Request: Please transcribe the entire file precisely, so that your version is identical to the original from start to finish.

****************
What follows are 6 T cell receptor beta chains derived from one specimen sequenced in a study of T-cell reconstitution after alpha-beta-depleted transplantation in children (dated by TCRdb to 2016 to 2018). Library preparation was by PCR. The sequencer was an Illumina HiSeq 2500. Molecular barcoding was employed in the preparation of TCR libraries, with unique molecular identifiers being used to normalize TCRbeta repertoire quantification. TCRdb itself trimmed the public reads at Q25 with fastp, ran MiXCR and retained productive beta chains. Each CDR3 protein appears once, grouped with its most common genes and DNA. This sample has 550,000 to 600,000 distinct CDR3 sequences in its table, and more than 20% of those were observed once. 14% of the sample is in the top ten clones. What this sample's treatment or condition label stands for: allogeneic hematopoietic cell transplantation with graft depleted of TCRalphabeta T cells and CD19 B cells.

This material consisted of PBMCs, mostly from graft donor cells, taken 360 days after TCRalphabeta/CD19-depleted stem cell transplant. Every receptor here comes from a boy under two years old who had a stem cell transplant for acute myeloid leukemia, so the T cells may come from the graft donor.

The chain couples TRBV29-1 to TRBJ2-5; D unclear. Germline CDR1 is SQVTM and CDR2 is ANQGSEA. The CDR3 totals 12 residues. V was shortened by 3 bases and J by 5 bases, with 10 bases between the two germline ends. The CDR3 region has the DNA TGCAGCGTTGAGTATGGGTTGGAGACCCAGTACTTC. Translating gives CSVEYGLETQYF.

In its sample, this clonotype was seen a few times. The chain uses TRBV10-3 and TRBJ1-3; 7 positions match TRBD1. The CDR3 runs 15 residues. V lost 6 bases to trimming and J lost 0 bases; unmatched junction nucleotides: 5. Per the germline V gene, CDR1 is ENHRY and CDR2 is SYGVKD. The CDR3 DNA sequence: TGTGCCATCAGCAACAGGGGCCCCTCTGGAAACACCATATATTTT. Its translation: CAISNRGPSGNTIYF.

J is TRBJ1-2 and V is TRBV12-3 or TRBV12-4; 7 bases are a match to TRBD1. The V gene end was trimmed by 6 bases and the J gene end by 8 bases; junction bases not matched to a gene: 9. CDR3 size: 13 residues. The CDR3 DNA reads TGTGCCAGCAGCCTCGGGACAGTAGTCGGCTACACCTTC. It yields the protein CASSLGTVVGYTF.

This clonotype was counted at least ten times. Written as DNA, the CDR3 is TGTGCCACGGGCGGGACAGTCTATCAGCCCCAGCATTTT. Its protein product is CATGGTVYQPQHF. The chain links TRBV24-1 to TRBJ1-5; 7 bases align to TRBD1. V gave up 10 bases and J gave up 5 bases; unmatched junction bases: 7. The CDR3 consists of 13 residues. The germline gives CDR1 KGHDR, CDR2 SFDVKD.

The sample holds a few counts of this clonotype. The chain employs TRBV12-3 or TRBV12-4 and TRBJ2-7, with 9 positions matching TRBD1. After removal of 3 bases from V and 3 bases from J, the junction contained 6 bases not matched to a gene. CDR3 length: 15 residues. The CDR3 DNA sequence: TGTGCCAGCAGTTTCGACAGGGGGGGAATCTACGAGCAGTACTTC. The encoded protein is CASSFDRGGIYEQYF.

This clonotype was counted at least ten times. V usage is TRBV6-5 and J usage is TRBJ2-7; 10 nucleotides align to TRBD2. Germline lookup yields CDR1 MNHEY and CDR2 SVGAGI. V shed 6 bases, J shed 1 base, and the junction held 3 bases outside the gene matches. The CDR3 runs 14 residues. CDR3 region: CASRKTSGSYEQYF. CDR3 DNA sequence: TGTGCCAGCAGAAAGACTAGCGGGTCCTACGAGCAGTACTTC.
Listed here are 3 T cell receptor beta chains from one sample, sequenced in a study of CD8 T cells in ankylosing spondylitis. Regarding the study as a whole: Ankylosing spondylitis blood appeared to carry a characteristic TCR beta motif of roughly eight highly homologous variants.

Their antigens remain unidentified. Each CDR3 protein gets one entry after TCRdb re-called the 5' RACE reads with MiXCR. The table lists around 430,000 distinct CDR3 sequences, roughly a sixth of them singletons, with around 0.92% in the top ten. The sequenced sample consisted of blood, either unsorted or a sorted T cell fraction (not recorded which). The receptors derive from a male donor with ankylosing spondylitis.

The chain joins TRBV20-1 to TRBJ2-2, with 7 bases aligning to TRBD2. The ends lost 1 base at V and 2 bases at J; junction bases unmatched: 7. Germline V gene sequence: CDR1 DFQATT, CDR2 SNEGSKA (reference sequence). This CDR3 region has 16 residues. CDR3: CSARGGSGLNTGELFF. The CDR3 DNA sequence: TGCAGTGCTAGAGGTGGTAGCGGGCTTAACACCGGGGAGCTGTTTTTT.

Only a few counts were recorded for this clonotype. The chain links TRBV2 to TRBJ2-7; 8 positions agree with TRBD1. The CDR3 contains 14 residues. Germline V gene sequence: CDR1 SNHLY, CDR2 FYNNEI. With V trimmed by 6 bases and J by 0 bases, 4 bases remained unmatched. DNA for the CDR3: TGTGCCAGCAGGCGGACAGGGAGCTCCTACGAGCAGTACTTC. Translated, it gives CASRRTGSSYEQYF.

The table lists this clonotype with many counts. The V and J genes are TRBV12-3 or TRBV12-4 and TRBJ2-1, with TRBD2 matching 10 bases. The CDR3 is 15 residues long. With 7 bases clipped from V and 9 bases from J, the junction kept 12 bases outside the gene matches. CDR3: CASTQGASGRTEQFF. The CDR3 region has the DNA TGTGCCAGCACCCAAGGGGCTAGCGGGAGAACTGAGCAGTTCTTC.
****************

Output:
What follows are 6 T cell receptor beta chains derived from one specimen sequenced in a study of T-cell reconstitution after alpha-beta-depleted transplantation in children (dated by TCRdb to 2016 to 2018). Library preparation was by PCR. The sequencer was an Illumina HiSeq 2500. Molecular barcoding was employed in the preparation of TCR libraries, with unique molecular identifiers being used to normalize TCRbeta repertoire quantification. TCRdb itself trimmed the public reads at Q25 with fastp, ran MiXCR and retained productive beta chains. Each CDR3 protein appears once, grouped with its most common genes and DNA. This sample has 550,000 to 600,000 distinct CDR3 sequences in its table, and more than 20% of those were observed once. 14% of the sample is in the top ten clones. What this sample's treatment or condition label stands for: allogeneic hematopoietic cell transplantation with graft depleted of TCRalphabeta T cells and CD19 B cells.

This material consisted of PBMCs, mostly from graft donor cells, taken 360 days after TCRalphabeta/CD19-depleted stem cell transplant. Every receptor here comes from a boy under two years old who had a stem cell transplant for acute myeloid leukemia, so the T cells may come from the graft donor.

The chain couples TRBV29-1 to TRBJ2-5; D unclear. Germline CDR1 is SQVTM and CDR2 is ANQGSEA. The CDR3 totals 12 residues. V was shortened by 3 bases and J by 5 bases, with 10 bases between the two germline ends. The CDR3 region has the DNA TGCAGCGTTGAGTATGGGTTGGAGACCCAGTACTTC. Translating gives CSVEYGLETQYF.

In its sample, this clonotype was seen a few times. The chain uses TRBV10-3 and TRBJ1-3; 7 positions match TRBD1. The CDR3 runs 15 residues. V lost 6 bases to trimming and J lost 0 bases; unmatched junction nucleotides: 5. Per the germline V gene, CDR1 is ENHRY and CDR2 is SYGVKD. The CDR3 DNA sequence: TGTGCCATCAGCAACAGGGGCCCCTCTGGAAACACCATATATTTT. Its translation: CAISNRGPSGNTIYF.

J is TRBJ1-2 and V is TRBV12-3 or TRBV12-4; 7 bases are a match to TRBD1. The V gene end was trimmed by 6 bases and the J gene end by 8 bases; junction bases not matched to a gene: 9. CDR3 size: 13 residues. The CDR3 DNA reads TGTGCCAGCAGCCTCGGGACAGTAGTCGGCTACACCTTC. It yields the protein CASSLGTVVGYTF.

This clonotype was counted at least ten times. Written as DNA, the CDR3 is TGTGCCACGGGCGGGACAGTCTATCAGCCCCAGCATTTT. Its protein product is CATGGTVYQPQHF. The chain links TRBV24-1 to TRBJ1-5; 7 bases align to TRBD1. V gave up 10 bases and J gave up 5 bases; unmatched junction bases: 7. The CDR3 consists of 13 residues. The germline gives CDR1 KGHDR, CDR2 SFDVKD.

The sample holds a few counts of this clonotype. The chain employs TRBV12-3 or TRBV12-4 and TRBJ2-7, with 9 positions matching TRBD1. After removal of 3 bases from V and 3 bases from J, the junction contained 6 bases not matched to a gene. CDR3 length: 15 residues. The CDR3 DNA sequence: TGTGCCAGCAGTTTCGACAGGGGGGGAATCTACGAGCAGTACTTC. The encoded protein is CASSFDRGGIYEQYF.

This clonotype was counted at least ten times. V usage is TRBV6-5 and J usage is TRBJ2-7; 10 nucleotides align to TRBD2. Germline lookup yields CDR1 MNHEY and CDR2 SVGAGI. V shed 6 bases, J shed 1 base, and the junction held 3 bases outside the gene matches. The CDR3 runs 14 residues. CDR3 region: CASRKTSGSYEQYF. CDR3 DNA sequence: TGTGCCAGCAGAAAGACTAGCGGGTCCTACGAGCAGTACTTC.
Listed here are 3 T cell receptor beta chains from one sample, sequenced in a study of CD8 T cells in ankylosing spondylitis. Regarding the study as a whole: Ankylosing spondylitis blood appeared to carry a characteristic TCR beta motif of roughly eight highly homologous variants.

Their antigens remain unidentified. Each CDR3 protein gets one entry after TCRdb re-called the 5' RACE reads with MiXCR. The table lists around 430,000 distinct CDR3 sequences, roughly a sixth of them singletons, with around 0.92% in the top ten. The sequenced sample consisted of blood, either unsorted or a sorted T cell fraction (not recorded which). The receptors derive from a male donor with ankylosing spondylitis.

The chain joins TRBV20-1 to TRBJ2-2, with 7 bases aligning to TRBD2. The ends lost 1 base at V and 2 bases at J; junction bases unmatched: 7. Germline V gene sequence: CDR1 DFQATT, CDR2 SNEGSKA (reference sequence). This CDR3 region has 16 residues. CDR3: CSARGGSGLNTGELFF. The CDR3 DNA sequence: TGCAGTGCTAGAGGTGGTAGCGGGCTTAACACCGGGGAGCTGTTTTTT.

Only a few counts were recorded for this clonotype. The chain links TRBV2 to TRBJ2-7; 8 positions agree with TRBD1. The CDR3 contains 14 residues. Germline V gene sequence: CDR1 SNHLY, CDR2 FYNNEI. With V trimmed by 6 bases and J by 0 bases, 4 bases remained unmatched. DNA for the CDR3: TGTGCCAGCAGGCGGACAGGGAGCTCCTACGAGCAGTACTTC. Translated, it gives CASRRTGSSYEQYF.

The table lists this clonotype with many counts. The V and J genes are TRBV12-3 or TRBV12-4 and TRBJ2-1, with TRBD2 matching 10 bases. The CDR3 is 15 residues long. With 7 bases clipped from V and 9 bases from J, the junction kept 12 bases outside the gene matches. CDR3: CASTQGASGRTEQFF. The CDR3 region has the DNA TGTGCCAGCACCCAAGGGGCTAGCGGGAGAACTGAGCAGTTCTTC.